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Katja Kullmann

Raging Ruins - How Detroit Reinvents Itself

(German title: Rasende Ruinen)
ca. 90 pages
Paperback
2012
Katja Kullmann
Foto: Katja Kullmann
© Patrick Ohligschläger
Katja Kullmann, born 1970, is a writer of non-fiction, an essayist, and a journalist.

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English edition forthcoming

About

In fall 2011, Katja Kullmann visited Detroit and talked to a variety of its inhabitants: homeless people, city planners, academics, young creative artists and students, single mothers, musicians such as Mike Banks or voluntary service and welfare workers.

On the 90 pages of her new book, she sets the focus on the city of Detroit, MI and addresses a contemporary urban myth: the question of the survival or the dying of the former metropolis. Kullmann takes on Detroit’s mythical reputation as one of the most recession-ridden, abandoned and dangerous cities of the US and confronts it with a parallel myth: whether the present state of Detroit bears the potential and creativity for an urban Renaissance in the style of Berlin, Germany. She concludes that the answer is yes, Detroit might survive, but other than one might think. Alongside an insightful questioning of the benefits of economic liberalism, the gentrification of cities and a re-evaluation of the middle-classes, Kullmann poses socio-communal solidarity (“the new sexy”) as crucial for an urbanity that suits Detroit’s present.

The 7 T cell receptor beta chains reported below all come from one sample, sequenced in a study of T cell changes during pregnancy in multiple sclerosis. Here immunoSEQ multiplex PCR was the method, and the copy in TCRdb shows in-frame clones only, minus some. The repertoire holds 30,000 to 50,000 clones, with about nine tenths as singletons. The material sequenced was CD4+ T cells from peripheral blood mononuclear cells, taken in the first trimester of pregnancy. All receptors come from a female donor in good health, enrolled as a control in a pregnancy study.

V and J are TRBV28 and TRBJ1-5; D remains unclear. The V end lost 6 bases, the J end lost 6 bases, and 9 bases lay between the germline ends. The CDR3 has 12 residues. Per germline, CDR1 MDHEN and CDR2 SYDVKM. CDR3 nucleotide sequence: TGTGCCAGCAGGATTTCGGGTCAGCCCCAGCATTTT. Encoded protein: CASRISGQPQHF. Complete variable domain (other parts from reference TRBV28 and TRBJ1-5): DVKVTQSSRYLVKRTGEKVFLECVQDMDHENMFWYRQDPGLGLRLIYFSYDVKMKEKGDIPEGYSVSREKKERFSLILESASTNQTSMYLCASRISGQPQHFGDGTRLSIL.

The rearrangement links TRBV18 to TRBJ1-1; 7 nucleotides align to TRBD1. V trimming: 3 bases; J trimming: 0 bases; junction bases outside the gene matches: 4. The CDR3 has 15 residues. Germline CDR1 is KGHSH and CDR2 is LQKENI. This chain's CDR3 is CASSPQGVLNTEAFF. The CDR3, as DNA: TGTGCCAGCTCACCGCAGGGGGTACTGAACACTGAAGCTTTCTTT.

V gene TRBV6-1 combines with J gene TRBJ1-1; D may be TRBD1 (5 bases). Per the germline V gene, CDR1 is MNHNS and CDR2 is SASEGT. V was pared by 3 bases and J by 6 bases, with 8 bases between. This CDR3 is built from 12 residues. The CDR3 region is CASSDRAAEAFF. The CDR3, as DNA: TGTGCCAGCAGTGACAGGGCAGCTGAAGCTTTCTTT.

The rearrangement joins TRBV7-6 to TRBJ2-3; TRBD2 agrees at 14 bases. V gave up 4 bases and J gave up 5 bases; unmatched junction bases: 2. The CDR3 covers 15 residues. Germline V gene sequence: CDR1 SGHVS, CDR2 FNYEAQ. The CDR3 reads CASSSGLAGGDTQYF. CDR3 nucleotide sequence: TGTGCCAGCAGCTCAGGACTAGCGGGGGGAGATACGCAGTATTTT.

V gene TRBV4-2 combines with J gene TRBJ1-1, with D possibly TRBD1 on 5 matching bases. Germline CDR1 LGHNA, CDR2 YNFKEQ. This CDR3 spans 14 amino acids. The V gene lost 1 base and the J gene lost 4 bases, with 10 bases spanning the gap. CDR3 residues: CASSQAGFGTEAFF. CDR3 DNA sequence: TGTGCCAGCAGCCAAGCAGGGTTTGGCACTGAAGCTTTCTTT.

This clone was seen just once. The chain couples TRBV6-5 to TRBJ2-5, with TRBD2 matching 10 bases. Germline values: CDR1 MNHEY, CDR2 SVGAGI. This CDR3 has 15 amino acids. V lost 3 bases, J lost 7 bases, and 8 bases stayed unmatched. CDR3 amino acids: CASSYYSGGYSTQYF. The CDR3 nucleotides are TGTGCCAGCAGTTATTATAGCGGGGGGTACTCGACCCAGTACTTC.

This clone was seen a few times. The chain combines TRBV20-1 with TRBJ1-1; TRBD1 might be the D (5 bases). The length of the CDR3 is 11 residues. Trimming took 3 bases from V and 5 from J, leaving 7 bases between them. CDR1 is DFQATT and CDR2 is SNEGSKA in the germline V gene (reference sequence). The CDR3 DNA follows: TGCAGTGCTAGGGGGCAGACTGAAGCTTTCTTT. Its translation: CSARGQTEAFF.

Raging Ruins is a concise documentary that allows for a short pointed reading and that, due to its engagement in a contemporary socio-political debate that takes place in the US and Europe alike, addresses a wide audience, both academic and non-academic, and contributes to an understanding of the present. In spite of the seemingly grave topic – urban death and decay – Kullmann’s intense trip to Detroit produced an intelligent, witty and enjoyable book.

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